By a City of Glasgow College student
Staff and students must stand together to fight college bosses’ cuts!
At the beginning of 2023, the City of Glasgow College management dropped a bombshell on their staff and students. In a unilateral move, without consulting staff or their union, the management declared a series of measures that drastically altered the academic landscape: voluntary severance, staff cuts, a reshuffled academic timetable, which cut contact time for students and the introduction of ‘blended learning’, meaning less face-to-face interaction and more Zoom lectures.
The institution’s principal, Paul Little, justified these actions as a ‘necessary response to financial pressures’. Yet it is hard to reconcile this narrative with his personal annual earnings of £170,000, and a total remuneration package of around £215,000. Moreover, Mr. Little’s international business trips, costing the college an additional £27,000, only add to the dissonance. The striking contrast between the principal’s extravagant spending and the cuts to teaching time is a glaring example of misplaced priorities.
The repercussions of these decisions are expected to be severe:
- About 70 lecturers face job losses, threatening their livelihoods and adding pressure on the remaining staff.
- Timetable changes, scheduled breaks during lecture times, and unpaid work further undermine the hard work that lecturers put into supporting students.
It is a bitter pill to swallow, especially considering the wealth that seems to be readily available for those in higher management.
In February, the Glasgow City College branch of the Educational Institute of Scotland (EIS) took a stand, arranging a meeting with management to voice opposition to the proposed cuts. Unfortunately, this initiative was met with an iron wall, with management not only going ahead with the cuts but also announcing 100 more staff cuts! Management’s claim of lack of funding doesn’t seem to add up when juxtaposed with the severity of the staff cuts and reduced teaching time.
Lecturers fight back
Lecturers have responded with industrial action, at present short of a strike, including removing online class materials and withholding grades until their demands are met. If the college management continues to disregard their voices, EIS members are prepared to take further measures, including a full-out strike.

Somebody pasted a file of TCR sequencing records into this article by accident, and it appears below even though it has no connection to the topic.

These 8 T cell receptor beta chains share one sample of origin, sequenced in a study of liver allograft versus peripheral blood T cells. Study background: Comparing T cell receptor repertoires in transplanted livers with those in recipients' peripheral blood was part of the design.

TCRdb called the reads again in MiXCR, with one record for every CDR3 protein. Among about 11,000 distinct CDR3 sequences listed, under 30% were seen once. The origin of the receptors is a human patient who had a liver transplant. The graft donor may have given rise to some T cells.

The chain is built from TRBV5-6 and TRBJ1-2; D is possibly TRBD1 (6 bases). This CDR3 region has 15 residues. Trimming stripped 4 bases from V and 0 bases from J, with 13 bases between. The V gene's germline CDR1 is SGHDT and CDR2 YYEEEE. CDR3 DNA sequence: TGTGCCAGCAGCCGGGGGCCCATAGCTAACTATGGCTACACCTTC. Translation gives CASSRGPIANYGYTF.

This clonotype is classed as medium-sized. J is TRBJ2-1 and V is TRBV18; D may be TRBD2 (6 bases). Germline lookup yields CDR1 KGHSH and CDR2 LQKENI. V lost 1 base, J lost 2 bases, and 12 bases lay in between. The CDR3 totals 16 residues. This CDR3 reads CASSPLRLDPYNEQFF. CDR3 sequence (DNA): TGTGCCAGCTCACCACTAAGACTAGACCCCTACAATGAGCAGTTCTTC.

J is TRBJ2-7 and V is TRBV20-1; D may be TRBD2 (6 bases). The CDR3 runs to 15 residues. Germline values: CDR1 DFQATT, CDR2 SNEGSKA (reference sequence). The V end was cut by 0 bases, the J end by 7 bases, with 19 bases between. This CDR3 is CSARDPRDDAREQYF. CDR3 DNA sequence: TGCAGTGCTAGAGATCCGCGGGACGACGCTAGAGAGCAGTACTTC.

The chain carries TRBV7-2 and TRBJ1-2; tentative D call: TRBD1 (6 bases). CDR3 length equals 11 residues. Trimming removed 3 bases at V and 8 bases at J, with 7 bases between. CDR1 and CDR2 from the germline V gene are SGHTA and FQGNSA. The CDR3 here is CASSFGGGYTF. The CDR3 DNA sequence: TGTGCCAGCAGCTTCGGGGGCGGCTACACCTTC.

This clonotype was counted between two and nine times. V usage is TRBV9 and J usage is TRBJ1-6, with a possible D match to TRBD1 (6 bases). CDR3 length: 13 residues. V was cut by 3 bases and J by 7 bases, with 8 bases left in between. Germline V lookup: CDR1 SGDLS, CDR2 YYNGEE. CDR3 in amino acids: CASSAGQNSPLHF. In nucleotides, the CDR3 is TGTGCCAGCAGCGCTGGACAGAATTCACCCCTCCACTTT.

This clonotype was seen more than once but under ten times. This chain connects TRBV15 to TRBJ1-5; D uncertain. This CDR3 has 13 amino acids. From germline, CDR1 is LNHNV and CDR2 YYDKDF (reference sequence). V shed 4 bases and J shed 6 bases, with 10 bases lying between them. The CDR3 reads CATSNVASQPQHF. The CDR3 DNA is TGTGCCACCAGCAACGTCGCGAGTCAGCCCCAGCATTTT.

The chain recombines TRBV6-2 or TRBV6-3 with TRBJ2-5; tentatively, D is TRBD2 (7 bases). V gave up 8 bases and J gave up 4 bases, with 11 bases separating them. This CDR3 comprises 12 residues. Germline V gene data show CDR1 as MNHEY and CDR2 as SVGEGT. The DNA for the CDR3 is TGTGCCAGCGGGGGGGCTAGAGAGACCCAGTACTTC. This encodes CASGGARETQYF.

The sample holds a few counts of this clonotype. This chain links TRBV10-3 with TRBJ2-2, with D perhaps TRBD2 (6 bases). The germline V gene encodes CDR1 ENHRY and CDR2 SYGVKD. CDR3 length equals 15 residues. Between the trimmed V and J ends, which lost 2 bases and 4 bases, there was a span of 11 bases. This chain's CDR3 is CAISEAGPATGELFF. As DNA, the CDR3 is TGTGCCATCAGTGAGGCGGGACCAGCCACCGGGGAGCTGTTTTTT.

In the coming week, a demonstration is planned outside the college, along with a leafleting campaign to inform students about the ongoing situation. These efforts aim to rally students and spark discussions about the college’s actions.
Students’ support is vital
Whilst this action disrupts our studies in the immediate term, it’s crucial to understand that this struggle is in our interests in the long term. An educational institution, like our college, is only as strong as its staff. Cuts and reduction in face-to-face teaching time are a direct blow to the quality of our education. By standing with our lecturers, we are not merely showing solidarity. We are fighting for a better and more equitable educational system.
This struggle at COGC is not isolated. It is part of the broader struggle of the working class against the crisis imposed on us by the capitalist profit system. In the last year, many workers, including rail and postal workers, junior doctors, and health workers in England, Wales, and Northern Ireland, have taken to the streets demanding fair treatment and respect for their labour. This wave of collective action demonstrates the power of unity, the strength of the working class, and the potential for change.
We stand at a critical juncture. We can either stay silent and accept the imposed changes or stand up, show solidarity, and fight for a more equitable education system and society. Let’s choose the latter. Let’s stand with our lecturers, and let’s stand for our future.